After all, creating a stable environment for employees and clients, paying for heat and lights… isn’t sexy. But it is necessary and central to everything your organization does.

Make 2017 the year of unrestricted funding for your mission. Learn more about the Overhead Myth and core mission support. Share the Ted Talk and copies of the core mission graphic with your employees and board. Discuss the benefits of strong organizational infrastructure with your supporters. And then prepare to make big strides for your cause.

Trend #5: Getting back to basics

Forget the Ice Bucket Challenge. What’s real?

  • Authentic relationships.
  • Skilled, enthusiastic staff.
  • Strong organizational infrastructure.

Reach out to your most consistent donors to grow your major gift program. Plan to make contact with them – via a variety of methods, including mail, email, social media, phone or even lunch – at lease 12 times throughout the year.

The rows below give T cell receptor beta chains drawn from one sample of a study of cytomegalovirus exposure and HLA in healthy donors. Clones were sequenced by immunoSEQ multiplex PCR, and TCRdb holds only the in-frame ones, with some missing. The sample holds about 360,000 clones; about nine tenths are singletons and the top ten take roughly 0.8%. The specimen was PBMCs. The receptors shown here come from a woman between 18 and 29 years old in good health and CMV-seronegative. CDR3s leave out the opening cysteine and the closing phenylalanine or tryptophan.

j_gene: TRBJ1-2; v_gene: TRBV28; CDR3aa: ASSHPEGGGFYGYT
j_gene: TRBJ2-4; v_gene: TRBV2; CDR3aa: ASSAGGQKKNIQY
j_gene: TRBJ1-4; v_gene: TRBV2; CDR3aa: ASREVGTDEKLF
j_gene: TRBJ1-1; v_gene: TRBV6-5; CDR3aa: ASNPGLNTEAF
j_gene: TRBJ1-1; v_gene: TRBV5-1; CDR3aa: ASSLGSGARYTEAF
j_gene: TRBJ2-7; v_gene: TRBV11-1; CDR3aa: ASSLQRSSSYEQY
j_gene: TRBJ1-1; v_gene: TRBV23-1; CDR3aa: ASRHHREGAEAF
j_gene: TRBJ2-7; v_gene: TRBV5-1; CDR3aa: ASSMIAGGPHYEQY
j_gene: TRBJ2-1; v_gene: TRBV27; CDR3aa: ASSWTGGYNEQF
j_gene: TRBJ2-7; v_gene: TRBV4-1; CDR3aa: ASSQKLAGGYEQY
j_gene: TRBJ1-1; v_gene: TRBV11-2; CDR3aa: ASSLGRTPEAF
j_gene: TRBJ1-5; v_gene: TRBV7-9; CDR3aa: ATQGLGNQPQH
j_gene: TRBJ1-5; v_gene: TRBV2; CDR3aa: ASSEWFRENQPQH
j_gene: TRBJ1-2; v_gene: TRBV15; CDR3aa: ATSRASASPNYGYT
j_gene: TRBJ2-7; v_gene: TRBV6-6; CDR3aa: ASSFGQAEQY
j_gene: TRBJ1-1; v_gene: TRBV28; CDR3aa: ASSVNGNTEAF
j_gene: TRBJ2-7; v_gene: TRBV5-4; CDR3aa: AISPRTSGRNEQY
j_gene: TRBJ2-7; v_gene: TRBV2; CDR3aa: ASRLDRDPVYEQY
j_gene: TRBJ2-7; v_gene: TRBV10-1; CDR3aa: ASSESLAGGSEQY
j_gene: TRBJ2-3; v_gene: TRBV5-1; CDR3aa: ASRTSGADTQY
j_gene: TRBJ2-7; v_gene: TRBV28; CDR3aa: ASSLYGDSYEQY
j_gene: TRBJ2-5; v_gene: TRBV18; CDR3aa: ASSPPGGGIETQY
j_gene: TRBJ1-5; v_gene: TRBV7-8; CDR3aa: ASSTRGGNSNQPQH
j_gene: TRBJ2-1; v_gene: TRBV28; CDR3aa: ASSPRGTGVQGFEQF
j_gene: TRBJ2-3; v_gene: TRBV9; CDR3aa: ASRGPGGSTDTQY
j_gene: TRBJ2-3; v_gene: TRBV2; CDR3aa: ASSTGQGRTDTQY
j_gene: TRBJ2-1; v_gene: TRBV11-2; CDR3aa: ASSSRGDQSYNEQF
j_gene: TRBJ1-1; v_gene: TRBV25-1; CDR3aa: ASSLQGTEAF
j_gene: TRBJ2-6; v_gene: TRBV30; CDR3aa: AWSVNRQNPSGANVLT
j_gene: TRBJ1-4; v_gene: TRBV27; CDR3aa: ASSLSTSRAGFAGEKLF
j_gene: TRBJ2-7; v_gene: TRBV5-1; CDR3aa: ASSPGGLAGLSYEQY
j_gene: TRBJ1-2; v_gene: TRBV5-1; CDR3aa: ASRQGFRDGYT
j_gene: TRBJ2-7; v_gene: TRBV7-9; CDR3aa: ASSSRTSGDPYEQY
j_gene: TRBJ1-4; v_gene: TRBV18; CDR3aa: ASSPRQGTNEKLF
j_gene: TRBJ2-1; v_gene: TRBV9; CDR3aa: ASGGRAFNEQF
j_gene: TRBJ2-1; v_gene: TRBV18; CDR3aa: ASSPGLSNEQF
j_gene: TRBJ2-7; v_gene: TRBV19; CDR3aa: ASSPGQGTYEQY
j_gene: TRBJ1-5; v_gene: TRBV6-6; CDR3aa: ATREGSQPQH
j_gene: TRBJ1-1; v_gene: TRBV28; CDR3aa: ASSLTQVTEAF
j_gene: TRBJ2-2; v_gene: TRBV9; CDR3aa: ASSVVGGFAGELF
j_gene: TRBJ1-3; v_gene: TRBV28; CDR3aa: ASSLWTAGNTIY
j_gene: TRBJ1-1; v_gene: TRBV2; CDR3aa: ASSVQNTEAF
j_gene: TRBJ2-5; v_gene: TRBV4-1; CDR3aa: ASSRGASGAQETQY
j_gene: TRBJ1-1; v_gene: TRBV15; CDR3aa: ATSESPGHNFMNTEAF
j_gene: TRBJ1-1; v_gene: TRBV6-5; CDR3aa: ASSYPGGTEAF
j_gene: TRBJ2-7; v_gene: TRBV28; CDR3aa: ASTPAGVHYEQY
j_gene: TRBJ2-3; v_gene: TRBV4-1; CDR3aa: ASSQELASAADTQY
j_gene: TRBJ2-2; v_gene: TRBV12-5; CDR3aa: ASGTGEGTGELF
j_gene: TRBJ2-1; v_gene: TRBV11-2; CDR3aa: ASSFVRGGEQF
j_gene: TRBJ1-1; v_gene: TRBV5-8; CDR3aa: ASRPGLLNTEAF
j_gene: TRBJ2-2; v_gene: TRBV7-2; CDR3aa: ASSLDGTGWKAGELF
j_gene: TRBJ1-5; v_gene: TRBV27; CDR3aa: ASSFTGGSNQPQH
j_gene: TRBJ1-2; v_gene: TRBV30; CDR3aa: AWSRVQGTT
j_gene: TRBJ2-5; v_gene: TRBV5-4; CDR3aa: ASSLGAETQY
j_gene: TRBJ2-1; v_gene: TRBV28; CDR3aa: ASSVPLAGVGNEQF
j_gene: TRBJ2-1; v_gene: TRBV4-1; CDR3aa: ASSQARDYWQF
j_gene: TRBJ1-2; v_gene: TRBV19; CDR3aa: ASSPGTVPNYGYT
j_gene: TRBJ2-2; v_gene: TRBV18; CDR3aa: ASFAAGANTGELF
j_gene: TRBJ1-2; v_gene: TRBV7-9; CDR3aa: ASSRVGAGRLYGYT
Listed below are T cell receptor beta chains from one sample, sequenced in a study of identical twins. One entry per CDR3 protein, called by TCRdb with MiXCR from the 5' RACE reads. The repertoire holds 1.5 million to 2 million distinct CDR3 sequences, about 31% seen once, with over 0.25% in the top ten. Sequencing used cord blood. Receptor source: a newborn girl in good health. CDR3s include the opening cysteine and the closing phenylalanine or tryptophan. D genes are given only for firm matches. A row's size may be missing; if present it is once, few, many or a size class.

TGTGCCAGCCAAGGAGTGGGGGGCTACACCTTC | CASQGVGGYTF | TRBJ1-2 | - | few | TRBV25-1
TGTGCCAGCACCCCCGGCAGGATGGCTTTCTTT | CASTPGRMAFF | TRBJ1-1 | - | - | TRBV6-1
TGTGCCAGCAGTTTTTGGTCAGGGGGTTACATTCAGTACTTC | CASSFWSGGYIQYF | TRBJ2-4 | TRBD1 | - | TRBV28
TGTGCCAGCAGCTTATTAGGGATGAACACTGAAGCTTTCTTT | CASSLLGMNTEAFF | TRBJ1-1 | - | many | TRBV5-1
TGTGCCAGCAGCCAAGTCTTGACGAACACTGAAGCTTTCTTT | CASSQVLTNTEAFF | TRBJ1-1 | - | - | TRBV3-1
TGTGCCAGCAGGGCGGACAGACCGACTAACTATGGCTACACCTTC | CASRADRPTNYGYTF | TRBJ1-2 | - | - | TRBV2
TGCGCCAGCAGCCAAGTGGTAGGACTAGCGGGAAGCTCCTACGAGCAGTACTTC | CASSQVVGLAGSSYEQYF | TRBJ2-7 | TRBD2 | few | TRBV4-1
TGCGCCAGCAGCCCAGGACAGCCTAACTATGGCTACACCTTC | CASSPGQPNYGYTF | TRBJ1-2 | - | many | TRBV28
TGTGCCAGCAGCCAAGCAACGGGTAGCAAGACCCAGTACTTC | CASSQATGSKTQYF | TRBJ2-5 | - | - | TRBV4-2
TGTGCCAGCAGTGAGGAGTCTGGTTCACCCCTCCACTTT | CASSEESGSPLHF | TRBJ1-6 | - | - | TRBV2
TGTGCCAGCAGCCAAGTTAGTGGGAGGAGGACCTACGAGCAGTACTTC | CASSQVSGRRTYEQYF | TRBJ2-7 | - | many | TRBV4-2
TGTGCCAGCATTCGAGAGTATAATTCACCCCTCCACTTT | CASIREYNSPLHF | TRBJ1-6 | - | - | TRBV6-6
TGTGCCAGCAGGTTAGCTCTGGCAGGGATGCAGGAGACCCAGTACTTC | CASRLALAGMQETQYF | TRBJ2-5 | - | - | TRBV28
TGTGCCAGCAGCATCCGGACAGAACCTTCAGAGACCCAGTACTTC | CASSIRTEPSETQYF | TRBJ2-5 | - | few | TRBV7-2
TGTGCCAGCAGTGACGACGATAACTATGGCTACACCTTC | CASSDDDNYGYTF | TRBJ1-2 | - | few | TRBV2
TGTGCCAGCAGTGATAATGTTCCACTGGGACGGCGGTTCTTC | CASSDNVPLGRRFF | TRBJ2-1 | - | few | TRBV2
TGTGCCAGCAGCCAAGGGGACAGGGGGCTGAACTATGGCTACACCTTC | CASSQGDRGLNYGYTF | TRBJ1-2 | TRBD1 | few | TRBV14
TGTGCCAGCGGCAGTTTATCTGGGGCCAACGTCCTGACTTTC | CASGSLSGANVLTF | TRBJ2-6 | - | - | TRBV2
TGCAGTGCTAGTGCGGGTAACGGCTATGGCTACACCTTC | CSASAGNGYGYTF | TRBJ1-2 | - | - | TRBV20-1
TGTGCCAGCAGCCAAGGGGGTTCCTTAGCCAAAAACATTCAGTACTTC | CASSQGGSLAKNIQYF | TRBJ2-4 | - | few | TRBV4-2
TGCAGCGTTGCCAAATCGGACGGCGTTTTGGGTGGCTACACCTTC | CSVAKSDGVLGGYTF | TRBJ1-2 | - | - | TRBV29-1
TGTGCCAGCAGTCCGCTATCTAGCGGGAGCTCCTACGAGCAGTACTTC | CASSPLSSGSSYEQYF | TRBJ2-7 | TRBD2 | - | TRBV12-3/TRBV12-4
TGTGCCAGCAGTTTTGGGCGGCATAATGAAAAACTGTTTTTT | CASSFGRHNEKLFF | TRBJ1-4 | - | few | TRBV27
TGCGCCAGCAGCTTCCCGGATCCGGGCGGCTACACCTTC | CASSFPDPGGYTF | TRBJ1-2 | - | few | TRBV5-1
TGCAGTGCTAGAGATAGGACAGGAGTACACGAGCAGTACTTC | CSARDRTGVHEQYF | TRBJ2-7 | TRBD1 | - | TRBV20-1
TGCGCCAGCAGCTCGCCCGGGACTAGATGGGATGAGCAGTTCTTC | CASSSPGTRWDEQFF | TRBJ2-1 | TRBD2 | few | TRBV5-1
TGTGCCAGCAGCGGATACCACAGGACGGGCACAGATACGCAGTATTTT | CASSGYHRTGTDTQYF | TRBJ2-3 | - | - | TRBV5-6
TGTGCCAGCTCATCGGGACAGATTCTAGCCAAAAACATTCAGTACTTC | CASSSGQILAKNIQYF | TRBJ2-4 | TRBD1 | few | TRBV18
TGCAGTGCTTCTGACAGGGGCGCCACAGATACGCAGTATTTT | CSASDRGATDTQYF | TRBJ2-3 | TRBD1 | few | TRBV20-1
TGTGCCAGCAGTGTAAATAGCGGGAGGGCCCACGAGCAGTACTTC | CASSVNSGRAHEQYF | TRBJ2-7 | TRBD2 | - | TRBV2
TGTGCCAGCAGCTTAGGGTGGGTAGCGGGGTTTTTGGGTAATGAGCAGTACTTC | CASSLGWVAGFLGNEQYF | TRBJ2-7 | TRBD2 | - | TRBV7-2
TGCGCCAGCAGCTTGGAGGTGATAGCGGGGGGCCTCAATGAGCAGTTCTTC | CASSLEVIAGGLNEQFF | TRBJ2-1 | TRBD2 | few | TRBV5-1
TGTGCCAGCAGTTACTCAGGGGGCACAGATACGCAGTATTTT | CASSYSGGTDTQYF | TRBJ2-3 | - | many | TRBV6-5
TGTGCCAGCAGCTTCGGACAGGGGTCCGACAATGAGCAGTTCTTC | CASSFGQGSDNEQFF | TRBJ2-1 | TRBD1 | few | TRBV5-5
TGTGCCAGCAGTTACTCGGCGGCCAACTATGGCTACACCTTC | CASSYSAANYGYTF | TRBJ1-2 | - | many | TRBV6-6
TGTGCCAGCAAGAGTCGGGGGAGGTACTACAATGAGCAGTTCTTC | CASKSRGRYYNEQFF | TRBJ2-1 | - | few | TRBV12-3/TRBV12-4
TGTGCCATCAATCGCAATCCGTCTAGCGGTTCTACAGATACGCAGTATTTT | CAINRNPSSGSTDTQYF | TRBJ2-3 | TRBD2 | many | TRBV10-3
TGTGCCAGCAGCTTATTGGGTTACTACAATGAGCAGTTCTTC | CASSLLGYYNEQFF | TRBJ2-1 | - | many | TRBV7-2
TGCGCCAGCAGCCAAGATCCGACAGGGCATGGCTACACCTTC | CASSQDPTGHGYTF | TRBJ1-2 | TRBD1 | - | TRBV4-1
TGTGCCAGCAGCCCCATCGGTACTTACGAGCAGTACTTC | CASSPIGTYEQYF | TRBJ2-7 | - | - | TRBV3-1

Invest in fundraising training for your staff. According to the report Mastering Major Gifts, nonprofits that did saw a $37,000 increase in revenue for each form of training.

Invest in quality IT and database systems. They will complement your best efforts to cultivate and steward gifts.

The basics never go out of style! Build your 2017 fundraising program on a solid foundation of authentic relationships and the training and technology needed to support them.

I hope I’ve given you some things to think about! Go ahead and clean out your inbox – without guilt – and start working toward 2017. And remember, big change can be tough to make. Go for the small wins first… and “eat the elephant one bite at a time.”